I love reading about the early songs and how they were created and by who and their lyrics. I took a “History of Rock N Roll” class in college (yes, it counted as an elective and I got credit for it – how awesome was that?) and we learned a lot about how music started and evolved in to what it is now.
The Beautiful Music All Around Us: Field Records and the American Experience intiminated me at first. Although it only chronicles 13 performances and their stories, the book was over 500 pages! However, once I started reading it I got in to it quickly and then was surprised that the book ended just under 400 pages – the rest were all notations for the text! (You’d think by now I would realize that this is how these books work.)
One of the songs that it mentions is Shortenin’ Bread, which I definitely remember singing growing up, so it is always interesting to see the background for these songs. (And did anyone ever notice a lot of songs we teach kids are morbid? Not this one in particular, but think about it… ring around the rosie?)
If anyone is looking to further their knoledge on the history of American folk songs – than this is definitely the book for you. You can also use it as a strating point because the notations at the end will lead you to many more books and resources to check out.
I received a free ecopy of this book from the publisher in order to write this review. I was not otherwise compensated.
About the Book
The Beautiful Music All Around Us presents the extraordinarily rich backstories of thirteen performances captured on Library of Congress field recordings between 1934 and 1942 in locations reaching from Southern Appalachia to the Mississippi Delta and the Great Plains. Including the children’s play song “Shortenin’ Bread,” the fiddle tune “Bonaparte’s Retreat,” the blues “Another Man Done Gone,” and the spiritual “Ain’t No Grave Can Hold My Body Down,” these performances were recorded in kitchens and churches, on porches and in prisons, in hotel rooms and school auditoriums. Documented during the golden age of the Library of Congress recordings, they capture not only the words and tunes of traditional songs but also the sounds of life in which the performances were embedded: children laugh, neighbors comment, trucks pass by.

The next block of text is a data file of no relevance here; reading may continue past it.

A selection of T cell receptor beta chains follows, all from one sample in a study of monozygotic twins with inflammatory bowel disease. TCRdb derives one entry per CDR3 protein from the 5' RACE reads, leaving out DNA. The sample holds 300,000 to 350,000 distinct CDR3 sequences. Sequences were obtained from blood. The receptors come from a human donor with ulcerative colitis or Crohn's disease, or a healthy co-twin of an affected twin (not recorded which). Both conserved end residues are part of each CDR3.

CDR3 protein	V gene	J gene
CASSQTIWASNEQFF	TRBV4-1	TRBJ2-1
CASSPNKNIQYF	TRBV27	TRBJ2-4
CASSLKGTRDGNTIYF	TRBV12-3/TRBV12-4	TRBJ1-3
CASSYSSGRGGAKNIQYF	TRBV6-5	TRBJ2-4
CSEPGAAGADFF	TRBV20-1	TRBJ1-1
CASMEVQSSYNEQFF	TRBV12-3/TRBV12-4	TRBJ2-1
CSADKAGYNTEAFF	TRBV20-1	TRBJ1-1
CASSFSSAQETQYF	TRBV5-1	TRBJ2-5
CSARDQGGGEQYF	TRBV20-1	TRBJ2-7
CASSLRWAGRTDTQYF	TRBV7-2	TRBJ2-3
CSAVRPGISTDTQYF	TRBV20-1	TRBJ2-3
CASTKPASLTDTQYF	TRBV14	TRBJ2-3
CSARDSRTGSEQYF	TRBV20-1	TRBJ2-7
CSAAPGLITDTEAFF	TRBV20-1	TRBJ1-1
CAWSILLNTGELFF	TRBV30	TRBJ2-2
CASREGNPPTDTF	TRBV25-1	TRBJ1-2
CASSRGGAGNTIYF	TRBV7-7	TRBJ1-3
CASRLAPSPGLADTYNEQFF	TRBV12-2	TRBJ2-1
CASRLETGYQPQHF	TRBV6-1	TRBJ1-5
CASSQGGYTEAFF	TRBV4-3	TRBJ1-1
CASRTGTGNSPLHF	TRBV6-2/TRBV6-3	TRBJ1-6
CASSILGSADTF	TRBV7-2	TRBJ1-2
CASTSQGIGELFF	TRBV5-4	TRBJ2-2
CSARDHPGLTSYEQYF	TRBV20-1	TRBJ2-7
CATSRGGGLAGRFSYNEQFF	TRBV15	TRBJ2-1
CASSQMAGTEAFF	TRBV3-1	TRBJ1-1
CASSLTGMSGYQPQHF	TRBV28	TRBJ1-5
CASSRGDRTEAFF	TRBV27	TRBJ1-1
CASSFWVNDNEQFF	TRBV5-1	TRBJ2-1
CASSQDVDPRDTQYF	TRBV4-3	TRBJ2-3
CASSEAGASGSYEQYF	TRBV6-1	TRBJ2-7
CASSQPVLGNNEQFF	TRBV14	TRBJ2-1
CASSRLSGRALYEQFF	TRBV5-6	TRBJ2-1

Musician and researcher Stephen Wade sought out the performers on these recordings, their families, fellow musicians, and others who remembered them. He reconstructs the sights and sounds of the recording sessions themselves and how the music worked in all their lives. Some of these performers developed musical reputations beyond these field recordings, but for many, these tracks represent their only appearances on record: prisoners at the Arkansas State Penitentiary jumping on “the Library’s recording machine” in a rendering of “Rock Island Line”; Ora Dell Graham being called away from the schoolyard to sing the jump-rope rhyme “Pullin’ the Skiff”; Luther Strong shaking off a hungover night in jail and borrowing a fiddle to rip into “Glory in the Meetinghouse.”
Alongside loving and expert profiles of these performers and their locales and communities, Wade also untangles the histories of these iconic songs and tunes, tracing them through slave songs and spirituals, British and homegrown ballads, fiddle contests, gospel quartets, and labor laments. By exploring how these singers and instrumentalists exerted their own creativity on inherited forms, “amplifying tradition’s gifts,” Wade shows how a single artist can make a difference within a democracy.
Reflecting decades of research and detective work, the profiles and abundant photos in The Beautiful Music All Around Us bring to life largely unheralded individuals–domestics, farm laborers, state prisoners, schoolchildren, cowboys, housewives and mothers, loggers and miners–whose music has become part of the wider American musical soundscape. The book also includes an accompanying CD that presents these thirteen performances, songs and sounds of America in the 1930s and ’40s.
Musician, recording artist, and writer Stephen Wade is best known for his long-running stage performances of Banjo Dancing and On the Way Home. He also produced and annotated the Rounder CD collection that gave rise to this book, A Treasury of Library of Congress Field Recordings. Since 1996 his occasional commentaries on folksongs and traditional tunes have appeared on National Public Radio’s All Things Considered.